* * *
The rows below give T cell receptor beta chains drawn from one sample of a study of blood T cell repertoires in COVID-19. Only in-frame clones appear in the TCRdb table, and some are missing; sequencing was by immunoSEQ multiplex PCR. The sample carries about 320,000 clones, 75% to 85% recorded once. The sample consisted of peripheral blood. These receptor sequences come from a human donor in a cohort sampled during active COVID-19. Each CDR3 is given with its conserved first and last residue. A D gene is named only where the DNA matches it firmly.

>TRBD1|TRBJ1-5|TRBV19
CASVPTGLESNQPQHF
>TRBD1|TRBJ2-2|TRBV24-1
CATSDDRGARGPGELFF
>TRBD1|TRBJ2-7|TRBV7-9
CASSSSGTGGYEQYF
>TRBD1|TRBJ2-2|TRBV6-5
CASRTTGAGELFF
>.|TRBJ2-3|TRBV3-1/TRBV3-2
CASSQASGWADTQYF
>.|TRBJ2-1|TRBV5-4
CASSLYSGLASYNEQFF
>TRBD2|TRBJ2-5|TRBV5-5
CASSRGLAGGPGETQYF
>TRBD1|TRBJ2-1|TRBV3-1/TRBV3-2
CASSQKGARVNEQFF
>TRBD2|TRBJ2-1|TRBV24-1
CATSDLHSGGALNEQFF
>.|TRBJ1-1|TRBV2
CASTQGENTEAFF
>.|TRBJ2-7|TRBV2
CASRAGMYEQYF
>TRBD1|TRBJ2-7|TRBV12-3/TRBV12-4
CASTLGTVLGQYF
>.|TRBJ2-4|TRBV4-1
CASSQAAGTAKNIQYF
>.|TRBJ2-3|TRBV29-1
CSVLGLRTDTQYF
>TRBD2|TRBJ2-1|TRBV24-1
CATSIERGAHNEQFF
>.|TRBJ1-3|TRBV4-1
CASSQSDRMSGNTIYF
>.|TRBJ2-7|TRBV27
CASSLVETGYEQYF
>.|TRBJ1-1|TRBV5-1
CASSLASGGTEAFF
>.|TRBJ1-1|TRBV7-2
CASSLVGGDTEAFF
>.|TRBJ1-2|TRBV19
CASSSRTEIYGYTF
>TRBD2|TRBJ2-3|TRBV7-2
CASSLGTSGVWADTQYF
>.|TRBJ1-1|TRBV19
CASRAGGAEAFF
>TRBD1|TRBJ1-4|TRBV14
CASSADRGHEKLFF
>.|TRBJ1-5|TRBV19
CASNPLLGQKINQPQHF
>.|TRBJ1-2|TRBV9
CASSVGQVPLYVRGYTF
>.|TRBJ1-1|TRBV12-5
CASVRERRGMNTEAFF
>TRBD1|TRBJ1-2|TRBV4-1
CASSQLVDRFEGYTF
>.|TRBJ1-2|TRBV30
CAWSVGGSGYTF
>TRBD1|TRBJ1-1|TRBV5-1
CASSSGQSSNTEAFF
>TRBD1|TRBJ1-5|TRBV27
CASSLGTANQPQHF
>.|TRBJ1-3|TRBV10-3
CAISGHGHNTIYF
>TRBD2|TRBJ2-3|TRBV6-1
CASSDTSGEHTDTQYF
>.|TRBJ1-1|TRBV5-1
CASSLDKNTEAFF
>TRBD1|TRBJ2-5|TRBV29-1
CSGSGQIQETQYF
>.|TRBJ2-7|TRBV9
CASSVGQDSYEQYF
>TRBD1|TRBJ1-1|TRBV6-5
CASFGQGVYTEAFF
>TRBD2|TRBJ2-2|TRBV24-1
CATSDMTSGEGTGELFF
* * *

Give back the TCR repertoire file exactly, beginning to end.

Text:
The rows below give T cell receptor beta chains drawn from one sample of a study of blood T cell repertoires in COVID-19. Only in-frame clones appear in the TCRdb table, and some are missing; sequencing was by immunoSEQ multiplex PCR. The sample carries about 320,000 clones, 75% to 85% recorded once. The sample consisted of peripheral blood. These receptor sequences come from a human donor in a cohort sampled during active COVID-19. Each CDR3 is given with its conserved first and last residue. A D gene is named only where the DNA matches it firmly.

>TRBD1|TRBJ1-5|TRBV19
CASVPTGLESNQPQHF
>TRBD1|TRBJ2-2|TRBV24-1
CATSDDRGARGPGELFF
>TRBD1|TRBJ2-7|TRBV7-9
CASSSSGTGGYEQYF
>TRBD1|TRBJ2-2|TRBV6-5
CASRTTGAGELFF
>.|TRBJ2-3|TRBV3-1/TRBV3-2
CASSQASGWADTQYF
>.|TRBJ2-1|TRBV5-4
CASSLYSGLASYNEQFF
>TRBD2|TRBJ2-5|TRBV5-5
CASSRGLAGGPGETQYF
>TRBD1|TRBJ2-1|TRBV3-1/TRBV3-2
CASSQKGARVNEQFF
>TRBD2|TRBJ2-1|TRBV24-1
CATSDLHSGGALNEQFF
>.|TRBJ1-1|TRBV2
CASTQGENTEAFF
>.|TRBJ2-7|TRBV2
CASRAGMYEQYF
>TRBD1|TRBJ2-7|TRBV12-3/TRBV12-4
CASTLGTVLGQYF
>.|TRBJ2-4|TRBV4-1
CASSQAAGTAKNIQYF
>.|TRBJ2-3|TRBV29-1
CSVLGLRTDTQYF
>TRBD2|TRBJ2-1|TRBV24-1
CATSIERGAHNEQFF
>.|TRBJ1-3|TRBV4-1
CASSQSDRMSGNTIYF
>.|TRBJ2-7|TRBV27
CASSLVETGYEQYF
>.|TRBJ1-1|TRBV5-1
CASSLASGGTEAFF
>.|TRBJ1-1|TRBV7-2
CASSLVGGDTEAFF
>.|TRBJ1-2|TRBV19
CASSSRTEIYGYTF
>TRBD2|TRBJ2-3|TRBV7-2
CASSLGTSGVWADTQYF
>.|TRBJ1-1|TRBV19
CASRAGGAEAFF
>TRBD1|TRBJ1-4|TRBV14
CASSADRGHEKLFF
>.|TRBJ1-5|TRBV19
CASNPLLGQKINQPQHF
>.|TRBJ1-2|TRBV9
CASSVGQVPLYVRGYTF
>.|TRBJ1-1|TRBV12-5
CASVRERRGMNTEAFF
>TRBD1|TRBJ1-2|TRBV4-1
CASSQLVDRFEGYTF
>.|TRBJ1-2|TRBV30
CAWSVGGSGYTF
>TRBD1|TRBJ1-1|TRBV5-1
CASSSGQSSNTEAFF
>TRBD1|TRBJ1-5|TRBV27
CASSLGTANQPQHF
>.|TRBJ1-3|TRBV10-3
CAISGHGHNTIYF
>TRBD2|TRBJ2-3|TRBV6-1
CASSDTSGEHTDTQYF
>.|TRBJ1-1|TRBV5-1
CASSLDKNTEAFF
>TRBD1|TRBJ2-5|TRBV29-1
CSGSGQIQETQYF
>.|TRBJ2-7|TRBV9
CASSVGQDSYEQYF
>TRBD1|TRBJ1-1|TRBV6-5
CASFGQGVYTEAFF
>TRBD2|TRBJ2-2|TRBV24-1
CATSDMTSGEGTGELFF